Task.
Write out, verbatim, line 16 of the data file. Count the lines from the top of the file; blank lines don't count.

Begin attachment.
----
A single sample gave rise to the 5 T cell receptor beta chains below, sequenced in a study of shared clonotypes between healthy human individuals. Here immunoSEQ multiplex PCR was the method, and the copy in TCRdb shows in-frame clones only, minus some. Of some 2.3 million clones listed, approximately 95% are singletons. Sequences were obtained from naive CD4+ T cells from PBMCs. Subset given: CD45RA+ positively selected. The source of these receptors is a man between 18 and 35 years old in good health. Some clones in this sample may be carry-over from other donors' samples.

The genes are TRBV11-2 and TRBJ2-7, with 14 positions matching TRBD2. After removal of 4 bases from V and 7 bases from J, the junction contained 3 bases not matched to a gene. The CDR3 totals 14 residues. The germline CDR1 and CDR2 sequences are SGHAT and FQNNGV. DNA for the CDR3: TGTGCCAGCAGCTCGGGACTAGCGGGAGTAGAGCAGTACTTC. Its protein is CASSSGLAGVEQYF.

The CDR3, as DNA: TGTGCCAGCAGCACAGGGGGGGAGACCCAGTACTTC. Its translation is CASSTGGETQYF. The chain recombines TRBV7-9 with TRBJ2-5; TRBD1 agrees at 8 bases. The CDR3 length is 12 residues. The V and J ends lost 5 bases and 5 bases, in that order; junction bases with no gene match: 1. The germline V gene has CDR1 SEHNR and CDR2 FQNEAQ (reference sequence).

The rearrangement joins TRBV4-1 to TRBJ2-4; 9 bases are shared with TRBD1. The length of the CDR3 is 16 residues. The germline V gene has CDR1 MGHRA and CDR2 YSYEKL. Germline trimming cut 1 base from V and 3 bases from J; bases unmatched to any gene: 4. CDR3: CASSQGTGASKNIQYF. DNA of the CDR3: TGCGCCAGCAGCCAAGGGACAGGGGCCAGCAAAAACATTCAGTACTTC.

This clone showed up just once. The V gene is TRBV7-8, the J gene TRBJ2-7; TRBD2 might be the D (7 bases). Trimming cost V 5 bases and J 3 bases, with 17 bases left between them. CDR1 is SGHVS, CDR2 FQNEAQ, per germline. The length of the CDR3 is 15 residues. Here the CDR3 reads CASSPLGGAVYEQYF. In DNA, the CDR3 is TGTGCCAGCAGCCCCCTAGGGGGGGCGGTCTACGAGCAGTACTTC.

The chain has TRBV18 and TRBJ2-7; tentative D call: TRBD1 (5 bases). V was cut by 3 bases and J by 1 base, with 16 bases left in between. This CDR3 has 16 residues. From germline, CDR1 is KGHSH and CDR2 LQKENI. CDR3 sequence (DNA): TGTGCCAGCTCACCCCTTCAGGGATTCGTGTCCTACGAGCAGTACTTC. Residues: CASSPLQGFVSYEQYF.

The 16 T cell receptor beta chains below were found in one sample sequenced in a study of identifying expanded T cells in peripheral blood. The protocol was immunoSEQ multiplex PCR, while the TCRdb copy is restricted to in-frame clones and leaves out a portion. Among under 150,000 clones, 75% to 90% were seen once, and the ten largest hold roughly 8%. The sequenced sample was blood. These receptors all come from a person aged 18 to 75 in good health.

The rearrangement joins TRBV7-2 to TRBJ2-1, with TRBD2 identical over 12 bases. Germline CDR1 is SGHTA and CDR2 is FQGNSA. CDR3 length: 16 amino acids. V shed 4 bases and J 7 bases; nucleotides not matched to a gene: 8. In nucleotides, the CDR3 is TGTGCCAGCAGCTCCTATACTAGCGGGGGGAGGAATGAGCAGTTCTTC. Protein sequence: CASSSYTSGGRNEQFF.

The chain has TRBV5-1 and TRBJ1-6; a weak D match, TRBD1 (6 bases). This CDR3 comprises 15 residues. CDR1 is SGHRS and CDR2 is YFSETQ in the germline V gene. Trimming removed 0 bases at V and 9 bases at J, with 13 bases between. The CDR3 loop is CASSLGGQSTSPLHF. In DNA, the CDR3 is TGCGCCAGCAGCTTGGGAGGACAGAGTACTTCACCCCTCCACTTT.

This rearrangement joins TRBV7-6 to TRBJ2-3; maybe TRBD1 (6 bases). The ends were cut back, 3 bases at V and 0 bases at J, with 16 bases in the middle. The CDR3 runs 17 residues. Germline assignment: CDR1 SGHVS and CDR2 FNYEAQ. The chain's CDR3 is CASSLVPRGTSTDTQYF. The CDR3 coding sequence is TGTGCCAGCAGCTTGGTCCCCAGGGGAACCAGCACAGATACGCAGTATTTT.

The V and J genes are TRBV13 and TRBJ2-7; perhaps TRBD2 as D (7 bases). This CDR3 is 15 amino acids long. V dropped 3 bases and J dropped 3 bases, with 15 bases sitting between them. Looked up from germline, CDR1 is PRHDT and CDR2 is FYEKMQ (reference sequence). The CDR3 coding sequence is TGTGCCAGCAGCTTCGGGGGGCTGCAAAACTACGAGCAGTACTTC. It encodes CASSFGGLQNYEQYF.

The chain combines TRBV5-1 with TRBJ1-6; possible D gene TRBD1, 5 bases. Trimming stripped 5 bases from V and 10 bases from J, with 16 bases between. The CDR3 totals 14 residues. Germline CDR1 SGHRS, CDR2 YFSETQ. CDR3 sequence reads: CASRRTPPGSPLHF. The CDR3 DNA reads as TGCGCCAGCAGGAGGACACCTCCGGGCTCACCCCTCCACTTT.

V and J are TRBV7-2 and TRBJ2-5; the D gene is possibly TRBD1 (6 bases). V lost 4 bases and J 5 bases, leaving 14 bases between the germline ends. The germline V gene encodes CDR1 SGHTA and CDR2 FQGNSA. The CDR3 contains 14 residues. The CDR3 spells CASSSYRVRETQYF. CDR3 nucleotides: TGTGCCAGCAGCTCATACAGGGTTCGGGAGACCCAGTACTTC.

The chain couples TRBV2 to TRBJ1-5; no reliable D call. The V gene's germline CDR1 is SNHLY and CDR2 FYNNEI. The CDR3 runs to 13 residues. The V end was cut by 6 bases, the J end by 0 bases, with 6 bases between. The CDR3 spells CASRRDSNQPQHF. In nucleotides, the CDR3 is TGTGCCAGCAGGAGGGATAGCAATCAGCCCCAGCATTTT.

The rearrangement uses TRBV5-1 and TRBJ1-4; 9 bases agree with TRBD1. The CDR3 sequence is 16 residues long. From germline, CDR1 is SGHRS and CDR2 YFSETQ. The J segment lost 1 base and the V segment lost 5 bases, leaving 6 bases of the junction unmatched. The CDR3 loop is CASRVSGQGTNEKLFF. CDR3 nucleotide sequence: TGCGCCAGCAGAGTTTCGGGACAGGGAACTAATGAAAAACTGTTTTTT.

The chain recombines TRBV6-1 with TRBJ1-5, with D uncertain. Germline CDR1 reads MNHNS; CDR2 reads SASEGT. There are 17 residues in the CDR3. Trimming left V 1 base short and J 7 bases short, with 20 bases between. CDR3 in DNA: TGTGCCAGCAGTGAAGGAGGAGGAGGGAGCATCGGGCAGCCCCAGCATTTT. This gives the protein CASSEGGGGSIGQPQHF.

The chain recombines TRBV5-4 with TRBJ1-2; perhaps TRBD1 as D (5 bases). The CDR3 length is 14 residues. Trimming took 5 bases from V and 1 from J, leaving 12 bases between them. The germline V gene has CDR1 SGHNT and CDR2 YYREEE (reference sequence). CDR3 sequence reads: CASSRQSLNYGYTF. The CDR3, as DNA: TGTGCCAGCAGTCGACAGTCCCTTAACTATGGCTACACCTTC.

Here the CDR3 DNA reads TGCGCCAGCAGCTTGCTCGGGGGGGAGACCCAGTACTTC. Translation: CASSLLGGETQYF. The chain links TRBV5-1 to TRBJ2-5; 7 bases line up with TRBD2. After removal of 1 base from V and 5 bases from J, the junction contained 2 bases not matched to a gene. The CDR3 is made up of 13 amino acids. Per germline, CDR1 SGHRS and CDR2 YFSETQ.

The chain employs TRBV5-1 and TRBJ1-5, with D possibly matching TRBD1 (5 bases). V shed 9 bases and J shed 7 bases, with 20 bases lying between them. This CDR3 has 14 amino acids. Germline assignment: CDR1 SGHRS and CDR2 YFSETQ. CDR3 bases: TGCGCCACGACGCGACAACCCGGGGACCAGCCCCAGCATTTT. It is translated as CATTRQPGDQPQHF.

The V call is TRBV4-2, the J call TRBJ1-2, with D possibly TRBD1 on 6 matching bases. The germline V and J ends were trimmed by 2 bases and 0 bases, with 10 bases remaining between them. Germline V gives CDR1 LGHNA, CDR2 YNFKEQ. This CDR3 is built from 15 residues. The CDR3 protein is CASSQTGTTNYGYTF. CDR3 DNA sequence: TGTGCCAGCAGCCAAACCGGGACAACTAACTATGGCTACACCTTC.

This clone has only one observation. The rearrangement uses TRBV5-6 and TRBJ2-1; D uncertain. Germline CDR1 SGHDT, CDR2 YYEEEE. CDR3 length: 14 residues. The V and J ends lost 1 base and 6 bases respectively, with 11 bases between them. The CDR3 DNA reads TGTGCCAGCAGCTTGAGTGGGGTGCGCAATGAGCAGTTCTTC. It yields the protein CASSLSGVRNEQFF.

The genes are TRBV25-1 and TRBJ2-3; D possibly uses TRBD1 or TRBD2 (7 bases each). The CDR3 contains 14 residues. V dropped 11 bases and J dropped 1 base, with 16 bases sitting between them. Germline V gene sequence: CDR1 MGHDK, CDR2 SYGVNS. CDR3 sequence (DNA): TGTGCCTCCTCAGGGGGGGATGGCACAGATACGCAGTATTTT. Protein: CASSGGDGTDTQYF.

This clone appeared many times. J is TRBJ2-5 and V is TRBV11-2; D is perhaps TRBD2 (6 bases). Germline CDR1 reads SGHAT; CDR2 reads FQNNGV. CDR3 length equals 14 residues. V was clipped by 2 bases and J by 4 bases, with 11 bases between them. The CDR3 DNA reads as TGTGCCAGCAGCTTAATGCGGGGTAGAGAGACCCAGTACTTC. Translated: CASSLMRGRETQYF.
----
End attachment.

The chain recombines TRBV6-1 with TRBJ1-5, with D uncertain. Germline CDR1 reads MNHNS; CDR2 reads SASEGT. There are 17 residues in the CDR3. Trimming left V 1 base short and J 7 bases short, with 20 bases between. CDR3 in DNA: TGTGCCAGCAGTGAAGGAGGAGGAGGGAGCATCGGGCAGCCCCAGCATTTT. This gives the protein CASSEGGGGSIGQPQHF.